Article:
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Minister’s 'ask a nurse' tax test

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15/04/2015

 

Members of the UK200Group of independent chartered accountancy and lawyer firms have commented on Skills and Equalities Minister Nick Boles’ suggestion that businesses ask an NHS nurse about tax planning issues.

Speaking at a pre-election debate about business policies, Mr Boles said there was more to do to tackle corporate tax avoidance. He added: “If you’ve got an idea of something you’re going to do, go to a nurse in your local hospital and explain it to her for three minutes. If … she thinks it’s pretty reasonable … it’s OK. If she gets pretty angry with you it probably isn’t."

Jonathan Russell, partner at UK200Group member ReesRussell

“Nick Boles says ‘ask a nurse’ to establish whether what a business is doing is reasonable for tax purposes and see how the nurse reacts. I would also ask that same nurse how they would react next time a jobbing builder doing some work at their home says ‘If you pay me cash you can save the VAT?’

“Tax avoidance is not, though is rapidly becoming, a moral issue but tax avoidance stems from bad and complex tax laws. If the law allows a methodology to be used which reduces the tax, a loophole, then it cannot be wrong to utilise it – that is tax avoidance; no different to getting tax reductions for pension payments or charitable donations – are they wrong as well?

“But paying cash as a consumer to avoid the VAT is tax evasion and a criminal offence. I am against tax avoidance and believe everyone should pay the ‘correct’ amount of tax but it is not a criminal offence and will not be so until it becomes a criminal offence for politicians and law makers to pass laws full of loopholes.”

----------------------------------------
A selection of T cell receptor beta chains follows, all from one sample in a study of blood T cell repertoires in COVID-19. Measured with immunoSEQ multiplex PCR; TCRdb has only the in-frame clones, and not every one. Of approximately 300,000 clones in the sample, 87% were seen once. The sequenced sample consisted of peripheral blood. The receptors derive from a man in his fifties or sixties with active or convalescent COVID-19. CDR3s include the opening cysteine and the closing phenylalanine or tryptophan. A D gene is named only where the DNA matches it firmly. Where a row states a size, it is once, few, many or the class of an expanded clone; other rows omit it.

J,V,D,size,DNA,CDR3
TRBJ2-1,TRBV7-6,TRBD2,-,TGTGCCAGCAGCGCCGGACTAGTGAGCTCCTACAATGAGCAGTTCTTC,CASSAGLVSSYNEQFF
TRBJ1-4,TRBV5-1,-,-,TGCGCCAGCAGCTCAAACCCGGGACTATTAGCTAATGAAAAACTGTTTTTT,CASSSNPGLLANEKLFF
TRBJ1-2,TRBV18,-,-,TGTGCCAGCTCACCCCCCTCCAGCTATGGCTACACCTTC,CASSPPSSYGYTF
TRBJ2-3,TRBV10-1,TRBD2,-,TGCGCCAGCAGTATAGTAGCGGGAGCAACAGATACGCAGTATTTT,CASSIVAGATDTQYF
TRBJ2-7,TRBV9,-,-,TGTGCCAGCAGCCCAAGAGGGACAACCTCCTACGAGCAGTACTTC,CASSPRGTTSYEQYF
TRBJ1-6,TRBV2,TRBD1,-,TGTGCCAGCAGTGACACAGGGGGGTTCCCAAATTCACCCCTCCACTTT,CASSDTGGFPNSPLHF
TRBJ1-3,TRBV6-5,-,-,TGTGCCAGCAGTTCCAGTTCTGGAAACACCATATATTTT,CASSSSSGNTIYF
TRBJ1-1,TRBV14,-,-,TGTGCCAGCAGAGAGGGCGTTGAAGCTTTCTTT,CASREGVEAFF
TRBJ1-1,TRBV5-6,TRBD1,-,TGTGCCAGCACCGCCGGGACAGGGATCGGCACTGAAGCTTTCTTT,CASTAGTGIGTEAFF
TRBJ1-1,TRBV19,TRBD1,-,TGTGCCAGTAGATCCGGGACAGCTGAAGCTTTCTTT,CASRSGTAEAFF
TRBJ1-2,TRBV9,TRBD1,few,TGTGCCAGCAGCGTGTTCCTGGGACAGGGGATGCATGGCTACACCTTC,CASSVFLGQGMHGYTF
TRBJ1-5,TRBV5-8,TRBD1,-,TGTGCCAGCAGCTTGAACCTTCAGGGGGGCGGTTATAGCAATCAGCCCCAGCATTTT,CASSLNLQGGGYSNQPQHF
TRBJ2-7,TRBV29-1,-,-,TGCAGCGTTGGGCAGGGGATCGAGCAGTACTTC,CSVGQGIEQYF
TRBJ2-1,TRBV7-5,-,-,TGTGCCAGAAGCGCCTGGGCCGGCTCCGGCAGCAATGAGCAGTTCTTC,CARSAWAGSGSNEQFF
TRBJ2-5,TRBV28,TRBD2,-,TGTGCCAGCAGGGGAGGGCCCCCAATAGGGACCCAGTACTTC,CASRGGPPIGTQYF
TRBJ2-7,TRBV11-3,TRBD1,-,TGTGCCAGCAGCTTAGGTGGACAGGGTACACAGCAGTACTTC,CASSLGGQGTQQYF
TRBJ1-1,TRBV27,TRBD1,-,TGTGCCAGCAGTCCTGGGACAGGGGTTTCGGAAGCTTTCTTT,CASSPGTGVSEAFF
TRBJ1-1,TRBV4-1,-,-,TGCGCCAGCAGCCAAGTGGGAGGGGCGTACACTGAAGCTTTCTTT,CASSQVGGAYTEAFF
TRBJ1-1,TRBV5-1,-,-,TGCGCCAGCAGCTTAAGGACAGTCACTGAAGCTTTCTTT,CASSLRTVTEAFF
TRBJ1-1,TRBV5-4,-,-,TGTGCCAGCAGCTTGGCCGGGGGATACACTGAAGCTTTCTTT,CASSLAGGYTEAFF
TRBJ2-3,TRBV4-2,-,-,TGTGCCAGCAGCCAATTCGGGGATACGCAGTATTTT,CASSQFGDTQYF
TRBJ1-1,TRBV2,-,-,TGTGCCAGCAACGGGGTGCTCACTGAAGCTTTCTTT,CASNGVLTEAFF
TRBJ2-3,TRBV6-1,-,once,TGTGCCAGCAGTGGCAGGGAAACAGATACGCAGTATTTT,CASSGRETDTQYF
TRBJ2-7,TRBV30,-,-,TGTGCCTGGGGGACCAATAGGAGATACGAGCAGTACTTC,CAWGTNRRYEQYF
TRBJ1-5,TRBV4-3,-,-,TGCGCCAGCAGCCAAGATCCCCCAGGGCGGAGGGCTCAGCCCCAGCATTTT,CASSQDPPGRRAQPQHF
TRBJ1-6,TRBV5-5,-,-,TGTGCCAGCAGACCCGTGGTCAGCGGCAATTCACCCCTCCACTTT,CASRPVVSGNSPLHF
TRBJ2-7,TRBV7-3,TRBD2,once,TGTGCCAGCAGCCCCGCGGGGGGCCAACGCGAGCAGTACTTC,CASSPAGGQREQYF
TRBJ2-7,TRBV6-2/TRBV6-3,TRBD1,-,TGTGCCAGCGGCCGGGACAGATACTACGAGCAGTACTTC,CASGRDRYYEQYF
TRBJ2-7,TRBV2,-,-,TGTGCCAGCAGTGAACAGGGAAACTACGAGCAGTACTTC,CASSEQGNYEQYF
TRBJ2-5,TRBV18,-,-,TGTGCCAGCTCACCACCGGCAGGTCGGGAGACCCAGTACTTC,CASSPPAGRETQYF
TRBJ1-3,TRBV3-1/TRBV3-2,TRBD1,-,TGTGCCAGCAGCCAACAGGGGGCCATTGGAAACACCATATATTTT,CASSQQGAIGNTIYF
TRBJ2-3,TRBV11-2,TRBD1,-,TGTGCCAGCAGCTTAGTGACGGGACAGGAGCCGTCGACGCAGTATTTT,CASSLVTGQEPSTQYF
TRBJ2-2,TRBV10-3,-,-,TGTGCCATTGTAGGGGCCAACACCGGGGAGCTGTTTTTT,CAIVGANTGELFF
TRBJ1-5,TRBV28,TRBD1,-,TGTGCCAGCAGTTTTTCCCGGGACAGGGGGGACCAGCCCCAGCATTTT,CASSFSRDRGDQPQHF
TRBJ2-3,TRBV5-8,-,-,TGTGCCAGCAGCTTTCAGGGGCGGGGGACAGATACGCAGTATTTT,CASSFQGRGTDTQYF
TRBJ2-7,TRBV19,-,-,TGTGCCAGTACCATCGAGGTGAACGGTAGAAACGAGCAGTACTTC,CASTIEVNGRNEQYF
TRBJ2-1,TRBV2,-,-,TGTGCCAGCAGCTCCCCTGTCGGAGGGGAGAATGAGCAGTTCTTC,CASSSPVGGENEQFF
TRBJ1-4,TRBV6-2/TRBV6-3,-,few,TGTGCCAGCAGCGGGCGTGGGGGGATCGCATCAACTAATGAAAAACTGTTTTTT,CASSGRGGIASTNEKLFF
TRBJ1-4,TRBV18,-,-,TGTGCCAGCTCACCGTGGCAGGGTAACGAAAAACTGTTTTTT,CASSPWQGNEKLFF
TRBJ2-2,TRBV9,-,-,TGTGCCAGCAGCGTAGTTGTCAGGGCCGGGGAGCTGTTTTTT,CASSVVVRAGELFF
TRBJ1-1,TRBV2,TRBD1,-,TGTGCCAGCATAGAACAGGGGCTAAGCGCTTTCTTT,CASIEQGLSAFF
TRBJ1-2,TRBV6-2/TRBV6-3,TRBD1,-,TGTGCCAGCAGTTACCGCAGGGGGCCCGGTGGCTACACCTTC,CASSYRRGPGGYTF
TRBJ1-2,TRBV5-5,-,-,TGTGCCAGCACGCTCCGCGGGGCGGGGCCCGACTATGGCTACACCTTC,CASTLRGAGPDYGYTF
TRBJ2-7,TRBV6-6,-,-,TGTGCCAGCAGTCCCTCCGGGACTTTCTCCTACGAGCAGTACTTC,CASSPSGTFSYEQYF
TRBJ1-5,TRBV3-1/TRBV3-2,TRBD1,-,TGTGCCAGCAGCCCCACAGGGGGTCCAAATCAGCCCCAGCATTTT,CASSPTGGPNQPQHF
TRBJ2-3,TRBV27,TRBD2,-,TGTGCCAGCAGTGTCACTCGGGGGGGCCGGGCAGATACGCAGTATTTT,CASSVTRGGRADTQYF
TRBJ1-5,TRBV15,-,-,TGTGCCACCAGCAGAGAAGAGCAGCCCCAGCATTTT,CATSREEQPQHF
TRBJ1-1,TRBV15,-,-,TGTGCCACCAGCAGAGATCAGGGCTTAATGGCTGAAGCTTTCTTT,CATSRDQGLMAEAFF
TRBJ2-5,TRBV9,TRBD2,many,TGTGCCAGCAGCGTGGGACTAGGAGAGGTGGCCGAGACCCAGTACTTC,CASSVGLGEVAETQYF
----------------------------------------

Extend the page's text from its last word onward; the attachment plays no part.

David Whiscombe, director of tax at UK200Group member firm BKL

“Some evangelical Christians wear a bracelet bearing the letters WWJD: the idea is that it reminds them to test anything they do against Christian principles (What would Jesus do?). 

“This seems to be a variation on the same theme.  While I can see the attraction of the WWJD thing, I’m not quite sure that borrowing the moral compass of a random nurse has quite the same authority…”

Andrew Jackson, head of tax at UK200Group member firm Fiander Tovell

“It seems to me that this is just a case of replacing the man on the Clapham omnibus with someone a bit more PR-friendly.

“The Clapham omnibus test is already recognised as a good touchstone. The nurse seems to me to rank alongside ‘What would Jesus (/Buddha/Thor/Chuck Norris) do?’, “Would your mother be proud of you?”, and the ‘smell test’ as variations on that theme.  

“As with all those variations, the exact test chosen can say more about the person doing the choosing than it does about the issue. Why do you think that person’s moral compass to be most appropriate?

“Although I have to suspect that I were to stop a nurse in the middle of a shift to ask their views on my business policies, I might get a more vehement response than I’d like, regardless of how they feel about the particular matter in question...”

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Established in 1986, UK200Group is the leading mutual professional association in the UK with some 150 offices of quality-assured member accountancy and lawyer firms throughout the UK totalling over 550 partners, 150,000 business clients and global links in over 50 countries. UK200Group provide services and products that are designed to enhance the business performance of its members.  Telephone 01252 401050, email admin@uk200group.co.uk or visit www.uk200group.co.uk 

Disclaimer:

UK200Group is an association of separate and independently owned and managed accountancy firms and lawyer firms. UK200Group does not provide client services and it does not accept responsibility or liability for the acts or omissions of its members.  Likewise, the members of UK200Group are separate and independent legal entities, and as such each has no responsibility or liability for the acts or omissions of other members


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